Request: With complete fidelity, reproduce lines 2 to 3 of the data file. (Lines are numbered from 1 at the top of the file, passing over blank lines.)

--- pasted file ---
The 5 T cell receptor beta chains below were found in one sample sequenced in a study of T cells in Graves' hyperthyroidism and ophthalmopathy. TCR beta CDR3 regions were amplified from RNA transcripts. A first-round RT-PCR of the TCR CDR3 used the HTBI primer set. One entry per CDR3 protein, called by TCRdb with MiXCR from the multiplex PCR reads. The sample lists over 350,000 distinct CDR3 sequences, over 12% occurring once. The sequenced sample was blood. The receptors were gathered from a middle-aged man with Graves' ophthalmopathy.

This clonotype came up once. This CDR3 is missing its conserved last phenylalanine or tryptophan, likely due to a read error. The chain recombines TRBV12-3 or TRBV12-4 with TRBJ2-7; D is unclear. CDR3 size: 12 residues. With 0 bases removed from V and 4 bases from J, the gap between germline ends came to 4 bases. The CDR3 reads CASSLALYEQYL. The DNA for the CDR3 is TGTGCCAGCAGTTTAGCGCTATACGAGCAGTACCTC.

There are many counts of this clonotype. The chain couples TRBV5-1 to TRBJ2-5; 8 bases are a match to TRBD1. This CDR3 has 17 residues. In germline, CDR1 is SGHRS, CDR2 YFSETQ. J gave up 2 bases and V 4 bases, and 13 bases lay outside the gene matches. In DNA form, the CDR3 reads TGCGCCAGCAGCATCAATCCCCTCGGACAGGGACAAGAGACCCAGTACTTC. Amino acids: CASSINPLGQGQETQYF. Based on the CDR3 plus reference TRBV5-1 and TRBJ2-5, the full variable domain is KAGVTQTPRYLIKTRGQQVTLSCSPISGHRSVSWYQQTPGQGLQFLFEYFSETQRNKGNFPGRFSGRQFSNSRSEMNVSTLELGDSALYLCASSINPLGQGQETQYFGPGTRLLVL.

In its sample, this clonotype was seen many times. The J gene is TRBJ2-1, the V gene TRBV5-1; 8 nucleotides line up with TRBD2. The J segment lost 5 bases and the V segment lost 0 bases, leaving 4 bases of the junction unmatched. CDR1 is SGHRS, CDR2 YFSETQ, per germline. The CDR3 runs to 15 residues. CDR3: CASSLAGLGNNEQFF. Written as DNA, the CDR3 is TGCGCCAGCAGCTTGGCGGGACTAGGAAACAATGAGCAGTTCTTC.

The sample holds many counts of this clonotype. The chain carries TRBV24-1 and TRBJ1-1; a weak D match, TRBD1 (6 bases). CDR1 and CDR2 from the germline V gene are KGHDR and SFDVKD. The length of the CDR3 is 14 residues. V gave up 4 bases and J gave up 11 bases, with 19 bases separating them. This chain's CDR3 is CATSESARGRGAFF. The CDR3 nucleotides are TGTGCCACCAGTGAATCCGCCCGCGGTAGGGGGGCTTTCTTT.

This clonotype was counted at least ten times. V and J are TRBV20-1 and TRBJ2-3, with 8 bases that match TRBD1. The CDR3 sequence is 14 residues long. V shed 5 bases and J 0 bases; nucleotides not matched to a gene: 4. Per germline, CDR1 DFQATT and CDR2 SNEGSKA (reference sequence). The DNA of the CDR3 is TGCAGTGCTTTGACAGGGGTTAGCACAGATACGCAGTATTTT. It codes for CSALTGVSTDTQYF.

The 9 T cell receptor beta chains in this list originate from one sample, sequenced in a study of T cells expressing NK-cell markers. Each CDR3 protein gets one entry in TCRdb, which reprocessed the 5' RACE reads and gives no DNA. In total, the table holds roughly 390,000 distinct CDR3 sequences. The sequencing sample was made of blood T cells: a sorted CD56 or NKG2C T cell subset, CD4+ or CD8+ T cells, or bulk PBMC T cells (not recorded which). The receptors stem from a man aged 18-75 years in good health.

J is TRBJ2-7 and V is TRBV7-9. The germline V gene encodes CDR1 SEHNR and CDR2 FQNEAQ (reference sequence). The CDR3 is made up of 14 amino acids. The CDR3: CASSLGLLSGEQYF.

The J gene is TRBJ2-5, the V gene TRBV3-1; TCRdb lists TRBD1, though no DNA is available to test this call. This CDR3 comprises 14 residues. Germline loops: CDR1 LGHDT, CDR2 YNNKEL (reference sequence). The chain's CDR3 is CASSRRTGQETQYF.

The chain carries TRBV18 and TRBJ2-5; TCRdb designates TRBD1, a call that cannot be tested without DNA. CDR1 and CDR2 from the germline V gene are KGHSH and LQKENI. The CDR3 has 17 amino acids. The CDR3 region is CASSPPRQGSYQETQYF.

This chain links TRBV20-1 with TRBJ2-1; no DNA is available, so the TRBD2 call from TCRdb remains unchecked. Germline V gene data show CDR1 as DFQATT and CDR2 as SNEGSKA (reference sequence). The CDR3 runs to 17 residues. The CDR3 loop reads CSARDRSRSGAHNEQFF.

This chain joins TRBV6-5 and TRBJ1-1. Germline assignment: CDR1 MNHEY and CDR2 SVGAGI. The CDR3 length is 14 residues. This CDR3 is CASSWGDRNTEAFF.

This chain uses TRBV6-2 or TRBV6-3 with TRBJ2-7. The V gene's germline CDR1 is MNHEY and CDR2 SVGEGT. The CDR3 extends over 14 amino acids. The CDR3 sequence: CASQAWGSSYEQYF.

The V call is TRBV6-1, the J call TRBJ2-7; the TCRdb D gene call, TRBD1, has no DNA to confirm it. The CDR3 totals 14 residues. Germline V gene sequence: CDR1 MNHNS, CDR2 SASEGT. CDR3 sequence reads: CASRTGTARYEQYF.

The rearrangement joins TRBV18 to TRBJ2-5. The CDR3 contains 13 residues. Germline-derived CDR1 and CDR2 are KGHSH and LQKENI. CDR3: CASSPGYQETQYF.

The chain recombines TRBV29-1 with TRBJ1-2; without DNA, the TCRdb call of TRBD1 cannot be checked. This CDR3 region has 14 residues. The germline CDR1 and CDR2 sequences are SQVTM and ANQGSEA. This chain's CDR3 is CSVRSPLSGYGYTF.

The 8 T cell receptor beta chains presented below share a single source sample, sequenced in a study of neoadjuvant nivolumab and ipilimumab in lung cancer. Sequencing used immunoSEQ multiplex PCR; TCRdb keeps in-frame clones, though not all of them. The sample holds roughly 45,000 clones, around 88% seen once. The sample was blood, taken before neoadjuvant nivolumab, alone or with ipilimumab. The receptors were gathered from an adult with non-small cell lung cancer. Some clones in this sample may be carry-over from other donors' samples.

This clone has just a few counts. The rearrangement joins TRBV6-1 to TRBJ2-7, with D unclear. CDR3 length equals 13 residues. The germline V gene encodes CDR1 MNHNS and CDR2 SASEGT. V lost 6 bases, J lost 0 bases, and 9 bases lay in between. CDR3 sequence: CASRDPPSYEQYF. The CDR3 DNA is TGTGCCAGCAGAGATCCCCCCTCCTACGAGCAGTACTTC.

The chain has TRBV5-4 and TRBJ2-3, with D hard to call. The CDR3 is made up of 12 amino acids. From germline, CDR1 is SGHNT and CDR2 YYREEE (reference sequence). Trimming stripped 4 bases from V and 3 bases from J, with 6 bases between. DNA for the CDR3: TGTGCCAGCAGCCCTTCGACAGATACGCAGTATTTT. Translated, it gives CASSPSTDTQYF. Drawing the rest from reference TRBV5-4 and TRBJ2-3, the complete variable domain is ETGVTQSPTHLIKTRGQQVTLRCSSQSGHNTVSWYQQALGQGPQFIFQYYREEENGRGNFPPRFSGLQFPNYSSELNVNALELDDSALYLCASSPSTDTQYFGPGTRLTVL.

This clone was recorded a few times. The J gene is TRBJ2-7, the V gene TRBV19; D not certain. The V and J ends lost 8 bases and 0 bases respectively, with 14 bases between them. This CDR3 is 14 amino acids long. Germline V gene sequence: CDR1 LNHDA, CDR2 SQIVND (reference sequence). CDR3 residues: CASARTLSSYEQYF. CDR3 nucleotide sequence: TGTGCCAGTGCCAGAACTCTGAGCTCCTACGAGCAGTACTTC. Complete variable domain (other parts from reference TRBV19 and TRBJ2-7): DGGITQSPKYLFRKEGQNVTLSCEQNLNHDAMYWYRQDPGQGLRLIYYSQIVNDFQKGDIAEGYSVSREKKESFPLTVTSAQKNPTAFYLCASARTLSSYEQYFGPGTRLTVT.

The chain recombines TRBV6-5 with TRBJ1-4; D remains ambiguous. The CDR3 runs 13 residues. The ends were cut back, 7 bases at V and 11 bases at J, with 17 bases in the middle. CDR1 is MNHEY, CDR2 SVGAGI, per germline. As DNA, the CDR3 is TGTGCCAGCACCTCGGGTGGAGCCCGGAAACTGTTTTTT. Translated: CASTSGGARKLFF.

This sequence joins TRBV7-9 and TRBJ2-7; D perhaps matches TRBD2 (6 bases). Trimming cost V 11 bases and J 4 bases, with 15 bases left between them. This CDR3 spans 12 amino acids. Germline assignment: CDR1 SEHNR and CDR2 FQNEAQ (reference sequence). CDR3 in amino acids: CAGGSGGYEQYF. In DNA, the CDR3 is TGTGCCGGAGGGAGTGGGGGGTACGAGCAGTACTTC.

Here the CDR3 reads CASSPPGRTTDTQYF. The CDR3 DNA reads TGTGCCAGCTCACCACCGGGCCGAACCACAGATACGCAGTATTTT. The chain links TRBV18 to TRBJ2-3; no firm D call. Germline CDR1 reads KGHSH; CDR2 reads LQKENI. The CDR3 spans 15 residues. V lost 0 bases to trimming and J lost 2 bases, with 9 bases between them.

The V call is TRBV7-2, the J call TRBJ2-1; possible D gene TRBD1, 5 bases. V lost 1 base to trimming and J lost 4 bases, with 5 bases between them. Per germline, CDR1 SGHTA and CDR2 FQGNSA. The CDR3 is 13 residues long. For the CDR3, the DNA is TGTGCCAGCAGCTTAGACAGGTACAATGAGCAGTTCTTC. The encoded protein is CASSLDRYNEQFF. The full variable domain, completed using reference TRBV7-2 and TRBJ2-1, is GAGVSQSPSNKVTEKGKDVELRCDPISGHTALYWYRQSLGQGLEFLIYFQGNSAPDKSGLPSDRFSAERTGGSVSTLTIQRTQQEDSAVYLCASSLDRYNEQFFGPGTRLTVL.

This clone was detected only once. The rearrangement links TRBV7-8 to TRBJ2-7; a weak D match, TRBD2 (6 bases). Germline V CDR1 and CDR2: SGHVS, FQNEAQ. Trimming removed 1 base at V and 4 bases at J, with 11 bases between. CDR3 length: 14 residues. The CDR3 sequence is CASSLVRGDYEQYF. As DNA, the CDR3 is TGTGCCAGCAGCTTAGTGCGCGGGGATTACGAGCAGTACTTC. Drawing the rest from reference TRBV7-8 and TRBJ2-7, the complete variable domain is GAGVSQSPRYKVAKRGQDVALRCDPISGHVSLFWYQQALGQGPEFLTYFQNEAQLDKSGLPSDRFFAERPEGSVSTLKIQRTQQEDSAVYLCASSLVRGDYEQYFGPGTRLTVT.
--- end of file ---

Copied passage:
This clonotype came up once. This CDR3 is missing its conserved last phenylalanine or tryptophan, likely due to a read error. The chain recombines TRBV12-3 or TRBV12-4 with TRBJ2-7; D is unclear. CDR3 size: 12 residues. With 0 bases removed from V and 4 bases from J, the gap between germline ends came to 4 bases. The CDR3 reads CASSLALYEQYL. The DNA for the CDR3 is TGTGCCAGCAGTTTAGCGCTATACGAGCAGTACCTC.

There are many counts of this clonotype. The chain couples TRBV5-1 to TRBJ2-5; 8 bases are a match to TRBD1. This CDR3 has 17 residues. In germline, CDR1 is SGHRS, CDR2 YFSETQ. J gave up 2 bases and V 4 bases, and 13 bases lay outside the gene matches. In DNA form, the CDR3 reads TGCGCCAGCAGCATCAATCCCCTCGGACAGGGACAAGAGACCCAGTACTTC. Amino acids: CASSINPLGQGQETQYF. Based on the CDR3 plus reference TRBV5-1 and TRBJ2-5, the full variable domain is KAGVTQTPRYLIKTRGQQVTLSCSPISGHRSVSWYQQTPGQGLQFLFEYFSETQRNKGNFPGRFSGRQFSNSRSEMNVSTLELGDSALYLCASSINPLGQGQETQYFGPGTRLLVL.